Basically, an 18 year old woman with spina bifida died in filthy living conditions in her families' home six days after a caseworker from the Department of Child Services made a house call. The family is saying she died of sepsis, and I'm going to assume that sepsis was caused by bedsores. The victim, Linda Kelley, was over 200 pounds, and DCS workers had questioned how the family was picking her up without a hoyer lift or something similar. Questioned, but never looked into. DCS checked on a sore spot on her leg, but didn't check other parts of her body. The DSC caseworker, as well as two workers from Damar Services, have been fired. The police are investigating Linda Kelley's death, and a judge is holding hearings to determine is Damar Services staff along with DCS falsified documents.
As a former caregiver (Someone who would have been in the position that the Damar Services caregivers were) I have a lot of conflicting feelings regarding Linda Kelley's death. There was absolutely no excuse for her to die in the horrible way she did.
And yet...I know that parents or guardians are often ignorant or uneducated regarding the care that their children need. I know that caregivers are often not given enough training to provide care for consumers (what we called the people we cared for). An anecdotal story: At the group home I worked at one of our consumers was given a feeding tube. We had no experience with feeding tubes. Our county nurse (we had one nurse for three houses of 8 residents in the county as well as various people who lived in apartments or people who lived with their parents) came in, showed us the exact wrong way to do the feeding while chirping out, "Don't do what I just did!". At least, she showed some of us. As in maybe 1/3rd of the caregivers. She was SUPPOSED to come in on every shift. That, of course, never happened.
A year later our consumer would die after having her feeding tube replaced. We were told scar tissue in her abdomen screwed with the placement, and caused her food to spill into her abdominal cavity. Her organs failed. She had the surgery on Friday. I went home for the weekend after giving her a feeding. On Sunday I received the phone call that she had died. I still wonder if we were the ones who actually had failed her.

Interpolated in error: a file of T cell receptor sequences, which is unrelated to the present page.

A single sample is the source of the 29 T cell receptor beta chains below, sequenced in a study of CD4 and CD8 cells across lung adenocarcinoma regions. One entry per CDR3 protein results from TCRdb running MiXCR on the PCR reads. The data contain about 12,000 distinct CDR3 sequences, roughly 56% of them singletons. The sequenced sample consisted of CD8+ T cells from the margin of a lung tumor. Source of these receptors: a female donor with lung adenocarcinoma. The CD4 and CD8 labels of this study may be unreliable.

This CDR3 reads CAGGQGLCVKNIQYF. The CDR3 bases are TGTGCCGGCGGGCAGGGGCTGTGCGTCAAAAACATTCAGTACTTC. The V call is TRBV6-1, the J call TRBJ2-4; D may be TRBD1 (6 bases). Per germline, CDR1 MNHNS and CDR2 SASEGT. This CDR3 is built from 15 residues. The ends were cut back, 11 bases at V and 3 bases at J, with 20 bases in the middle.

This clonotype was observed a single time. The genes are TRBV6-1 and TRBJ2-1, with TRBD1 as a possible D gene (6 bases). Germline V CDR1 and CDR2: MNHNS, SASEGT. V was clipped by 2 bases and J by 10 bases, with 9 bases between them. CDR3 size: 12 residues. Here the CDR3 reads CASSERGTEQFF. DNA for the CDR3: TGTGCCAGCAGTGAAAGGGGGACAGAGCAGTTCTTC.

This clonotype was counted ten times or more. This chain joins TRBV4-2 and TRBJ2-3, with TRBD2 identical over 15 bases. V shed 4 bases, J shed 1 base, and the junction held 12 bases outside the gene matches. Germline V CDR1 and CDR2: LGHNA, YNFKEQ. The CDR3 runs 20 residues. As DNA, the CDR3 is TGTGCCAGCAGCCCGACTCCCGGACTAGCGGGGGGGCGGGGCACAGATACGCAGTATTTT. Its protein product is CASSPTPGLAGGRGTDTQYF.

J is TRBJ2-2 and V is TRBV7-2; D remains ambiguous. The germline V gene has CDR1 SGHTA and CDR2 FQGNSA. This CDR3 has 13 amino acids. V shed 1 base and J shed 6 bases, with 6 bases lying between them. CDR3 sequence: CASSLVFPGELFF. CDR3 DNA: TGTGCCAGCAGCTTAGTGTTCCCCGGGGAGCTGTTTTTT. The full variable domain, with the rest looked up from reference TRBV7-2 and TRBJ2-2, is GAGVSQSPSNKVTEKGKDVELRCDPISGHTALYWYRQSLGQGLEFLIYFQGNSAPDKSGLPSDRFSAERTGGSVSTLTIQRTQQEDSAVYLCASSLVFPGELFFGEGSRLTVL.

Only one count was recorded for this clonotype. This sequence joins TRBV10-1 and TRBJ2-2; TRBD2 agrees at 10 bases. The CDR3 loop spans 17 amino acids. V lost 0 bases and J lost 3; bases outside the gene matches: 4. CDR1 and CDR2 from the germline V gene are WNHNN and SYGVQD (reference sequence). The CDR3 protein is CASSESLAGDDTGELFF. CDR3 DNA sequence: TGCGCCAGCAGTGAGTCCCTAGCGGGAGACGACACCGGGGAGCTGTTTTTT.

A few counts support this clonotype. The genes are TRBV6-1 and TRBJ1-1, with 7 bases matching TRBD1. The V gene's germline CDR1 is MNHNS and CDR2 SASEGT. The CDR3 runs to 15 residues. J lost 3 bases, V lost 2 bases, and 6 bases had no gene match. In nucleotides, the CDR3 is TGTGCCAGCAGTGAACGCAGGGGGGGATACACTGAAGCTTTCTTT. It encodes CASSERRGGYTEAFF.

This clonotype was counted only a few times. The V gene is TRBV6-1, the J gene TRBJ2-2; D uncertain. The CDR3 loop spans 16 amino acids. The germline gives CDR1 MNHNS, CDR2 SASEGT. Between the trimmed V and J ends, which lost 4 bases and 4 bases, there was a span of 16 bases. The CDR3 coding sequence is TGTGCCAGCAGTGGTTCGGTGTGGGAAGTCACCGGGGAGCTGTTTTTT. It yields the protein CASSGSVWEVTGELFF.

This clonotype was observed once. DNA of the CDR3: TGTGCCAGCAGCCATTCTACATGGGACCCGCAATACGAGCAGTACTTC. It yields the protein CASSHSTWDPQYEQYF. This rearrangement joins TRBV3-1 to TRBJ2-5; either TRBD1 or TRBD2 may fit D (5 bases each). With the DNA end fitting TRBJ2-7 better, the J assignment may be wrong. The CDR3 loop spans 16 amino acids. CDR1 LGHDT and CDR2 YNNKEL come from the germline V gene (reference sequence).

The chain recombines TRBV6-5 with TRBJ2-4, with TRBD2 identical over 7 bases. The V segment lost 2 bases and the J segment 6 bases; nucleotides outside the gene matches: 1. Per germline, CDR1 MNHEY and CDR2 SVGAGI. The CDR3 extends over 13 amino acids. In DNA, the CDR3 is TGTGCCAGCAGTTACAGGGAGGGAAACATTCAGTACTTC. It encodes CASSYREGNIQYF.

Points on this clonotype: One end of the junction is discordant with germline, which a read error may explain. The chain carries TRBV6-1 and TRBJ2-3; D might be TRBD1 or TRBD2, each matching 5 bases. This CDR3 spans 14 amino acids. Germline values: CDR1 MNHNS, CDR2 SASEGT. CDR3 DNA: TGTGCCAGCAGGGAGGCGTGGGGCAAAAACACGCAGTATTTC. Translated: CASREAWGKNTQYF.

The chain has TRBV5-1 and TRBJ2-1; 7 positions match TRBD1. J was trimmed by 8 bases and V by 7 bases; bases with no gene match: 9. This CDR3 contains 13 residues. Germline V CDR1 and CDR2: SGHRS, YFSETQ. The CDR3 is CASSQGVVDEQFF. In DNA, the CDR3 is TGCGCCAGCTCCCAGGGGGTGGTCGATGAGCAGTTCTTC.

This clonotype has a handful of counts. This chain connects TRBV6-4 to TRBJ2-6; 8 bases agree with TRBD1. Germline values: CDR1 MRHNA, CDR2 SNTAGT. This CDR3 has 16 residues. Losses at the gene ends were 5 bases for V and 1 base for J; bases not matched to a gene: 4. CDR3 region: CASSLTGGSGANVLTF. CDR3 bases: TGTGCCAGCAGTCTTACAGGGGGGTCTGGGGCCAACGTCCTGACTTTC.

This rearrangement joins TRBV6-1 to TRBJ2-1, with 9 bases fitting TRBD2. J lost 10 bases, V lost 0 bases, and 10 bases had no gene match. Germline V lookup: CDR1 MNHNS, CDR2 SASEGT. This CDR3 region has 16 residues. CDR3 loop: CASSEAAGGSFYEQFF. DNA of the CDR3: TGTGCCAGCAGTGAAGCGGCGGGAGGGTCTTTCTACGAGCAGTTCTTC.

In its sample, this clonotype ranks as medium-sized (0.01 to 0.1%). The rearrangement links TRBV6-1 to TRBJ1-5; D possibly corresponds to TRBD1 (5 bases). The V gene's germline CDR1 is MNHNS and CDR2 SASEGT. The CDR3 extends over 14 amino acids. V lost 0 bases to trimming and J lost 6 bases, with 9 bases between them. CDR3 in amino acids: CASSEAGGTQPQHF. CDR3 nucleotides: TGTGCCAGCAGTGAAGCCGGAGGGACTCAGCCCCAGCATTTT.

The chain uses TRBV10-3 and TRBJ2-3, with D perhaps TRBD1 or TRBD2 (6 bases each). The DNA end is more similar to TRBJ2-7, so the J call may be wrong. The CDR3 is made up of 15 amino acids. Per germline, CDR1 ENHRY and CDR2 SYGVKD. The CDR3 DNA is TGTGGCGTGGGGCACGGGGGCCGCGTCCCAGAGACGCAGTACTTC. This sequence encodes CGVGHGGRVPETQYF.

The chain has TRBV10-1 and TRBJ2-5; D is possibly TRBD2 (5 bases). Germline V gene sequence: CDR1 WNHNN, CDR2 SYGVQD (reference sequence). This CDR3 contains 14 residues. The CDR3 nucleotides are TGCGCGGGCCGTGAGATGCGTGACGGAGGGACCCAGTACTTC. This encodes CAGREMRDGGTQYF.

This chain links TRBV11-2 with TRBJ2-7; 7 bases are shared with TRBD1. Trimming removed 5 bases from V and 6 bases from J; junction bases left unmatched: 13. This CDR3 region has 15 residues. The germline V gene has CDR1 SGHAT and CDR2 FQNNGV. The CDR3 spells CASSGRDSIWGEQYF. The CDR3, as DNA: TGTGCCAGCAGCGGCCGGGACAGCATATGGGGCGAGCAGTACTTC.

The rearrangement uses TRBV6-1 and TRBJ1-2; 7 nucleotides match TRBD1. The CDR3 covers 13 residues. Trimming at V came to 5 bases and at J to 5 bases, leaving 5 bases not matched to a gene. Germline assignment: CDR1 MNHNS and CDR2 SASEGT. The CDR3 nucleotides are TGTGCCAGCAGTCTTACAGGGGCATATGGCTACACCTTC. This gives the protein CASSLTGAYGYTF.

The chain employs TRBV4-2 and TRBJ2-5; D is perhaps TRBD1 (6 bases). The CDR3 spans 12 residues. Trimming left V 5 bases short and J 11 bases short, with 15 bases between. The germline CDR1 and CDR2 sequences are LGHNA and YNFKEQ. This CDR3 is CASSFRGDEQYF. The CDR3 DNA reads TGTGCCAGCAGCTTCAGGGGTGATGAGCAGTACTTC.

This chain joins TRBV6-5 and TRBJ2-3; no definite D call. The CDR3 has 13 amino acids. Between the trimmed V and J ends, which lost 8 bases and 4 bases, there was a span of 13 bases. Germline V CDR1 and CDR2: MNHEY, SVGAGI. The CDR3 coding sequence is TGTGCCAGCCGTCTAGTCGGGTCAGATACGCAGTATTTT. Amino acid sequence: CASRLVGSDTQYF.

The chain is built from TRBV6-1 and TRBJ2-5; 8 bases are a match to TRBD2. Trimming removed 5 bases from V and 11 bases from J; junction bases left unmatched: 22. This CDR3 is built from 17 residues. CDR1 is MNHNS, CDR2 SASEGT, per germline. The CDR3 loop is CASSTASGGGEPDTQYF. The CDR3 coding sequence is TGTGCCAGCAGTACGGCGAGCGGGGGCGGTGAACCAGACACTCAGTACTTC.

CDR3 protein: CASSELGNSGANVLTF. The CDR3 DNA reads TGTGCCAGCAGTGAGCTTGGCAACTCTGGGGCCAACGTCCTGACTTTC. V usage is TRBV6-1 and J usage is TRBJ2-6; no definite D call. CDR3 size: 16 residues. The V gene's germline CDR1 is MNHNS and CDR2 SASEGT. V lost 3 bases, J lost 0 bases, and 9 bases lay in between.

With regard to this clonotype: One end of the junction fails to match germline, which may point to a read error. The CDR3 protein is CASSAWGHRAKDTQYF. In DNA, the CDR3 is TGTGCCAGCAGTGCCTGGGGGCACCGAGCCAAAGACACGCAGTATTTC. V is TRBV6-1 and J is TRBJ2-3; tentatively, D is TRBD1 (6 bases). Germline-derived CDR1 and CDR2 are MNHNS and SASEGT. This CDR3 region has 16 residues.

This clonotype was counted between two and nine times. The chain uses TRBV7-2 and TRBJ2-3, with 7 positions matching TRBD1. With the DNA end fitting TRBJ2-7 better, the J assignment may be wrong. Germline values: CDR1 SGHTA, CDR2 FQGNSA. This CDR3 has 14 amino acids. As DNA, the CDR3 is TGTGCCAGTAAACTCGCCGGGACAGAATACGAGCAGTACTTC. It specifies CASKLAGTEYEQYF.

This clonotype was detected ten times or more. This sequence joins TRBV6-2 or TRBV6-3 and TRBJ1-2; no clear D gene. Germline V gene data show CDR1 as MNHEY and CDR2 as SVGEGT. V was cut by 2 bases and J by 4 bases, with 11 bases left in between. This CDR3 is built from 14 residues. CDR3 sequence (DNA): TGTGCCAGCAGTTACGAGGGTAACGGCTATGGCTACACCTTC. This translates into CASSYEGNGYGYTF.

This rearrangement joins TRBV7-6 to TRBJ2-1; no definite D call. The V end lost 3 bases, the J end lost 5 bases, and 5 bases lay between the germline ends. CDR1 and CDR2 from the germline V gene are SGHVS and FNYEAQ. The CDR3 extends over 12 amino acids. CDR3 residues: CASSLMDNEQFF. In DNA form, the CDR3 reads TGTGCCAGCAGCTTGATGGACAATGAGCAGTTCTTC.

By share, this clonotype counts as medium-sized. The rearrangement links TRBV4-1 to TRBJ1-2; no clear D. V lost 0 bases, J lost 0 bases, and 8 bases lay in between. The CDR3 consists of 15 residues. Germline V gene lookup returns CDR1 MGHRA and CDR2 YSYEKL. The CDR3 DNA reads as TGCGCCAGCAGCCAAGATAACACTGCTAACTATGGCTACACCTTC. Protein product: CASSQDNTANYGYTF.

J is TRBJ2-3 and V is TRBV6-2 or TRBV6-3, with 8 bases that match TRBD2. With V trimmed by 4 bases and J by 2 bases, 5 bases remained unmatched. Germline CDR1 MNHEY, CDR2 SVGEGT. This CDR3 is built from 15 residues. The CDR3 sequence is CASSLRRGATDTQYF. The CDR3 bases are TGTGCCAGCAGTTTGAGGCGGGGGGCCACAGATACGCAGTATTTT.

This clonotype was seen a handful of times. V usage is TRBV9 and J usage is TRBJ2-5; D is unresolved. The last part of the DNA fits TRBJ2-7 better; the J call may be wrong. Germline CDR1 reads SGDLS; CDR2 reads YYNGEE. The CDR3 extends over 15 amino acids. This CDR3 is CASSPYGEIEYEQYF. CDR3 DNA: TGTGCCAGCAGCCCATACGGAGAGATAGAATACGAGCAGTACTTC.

Once, I was BEGGED by a manager at another house to fill in for one night at a residential home. I never liked doing residential, and this would solidify my dislike of it. I was never told the consumers' name. No one was at the home when I came, and I literally had to let myself into an empty house. I read the book in the house, but it told me nothing about him needing toileting (He wore depends). Nothing about his diet. Nothing about his likes and dislikes beyond a list that was several years old. I can't even begin to imagine how he must have felt. Here was some stranger he'd never met before getting him off of the bus, and helping him with intimate things such as going to the toilet.
My point is that there is no excuse for Linda Kelley's death HOWEVER it might have been much less likely had Damar Services trained their employees better or if DCS had been provided with a bigger budget from the state. A few years ago parents were told to leave their disabled children at homeless shelters because of budget cuts.
When you cut benefits and do away with entitlement programs these are the people who suffer. Staff is less trained. The field has a high turnaround so hiring practices will be relaxed to put warm bodies in. When I got hired in there was no one to oversee my training. I've heard of people who moved to different companies and had to work on 1/8 ratios (usually there is 4 staff to 8 consumers)
Most of the funding for places like Damar Services comes from social security and other funds from the government. When I still worked as a caregiver our CEO actually warned that the state might move back to institutionalization because of budget cuts. Until 70s intellectually disabled people were in state institutions along with mentally ill people. One of our consumers still bares the scars on her back where someone whipped her in the state hospital. An autistic consumer who had been in the hospital weeps over baby dolls. A gynecologist claimed that she had given birth. Institutionalization would be tantamount to abuse because it drastically increases the chances that people will be abused.
That's not to say there wasn't abuse in the group homes when I worked there. Several staff were fired for it. I was always surprised when there weren't criminal charges brought up. Which brings me back to Linda Kelley. We don't know if this is a case of neglect caused by ignorance or just through apathy. What we do know is untrained and overworked support staff increases the risk of a tragedy like this to happen.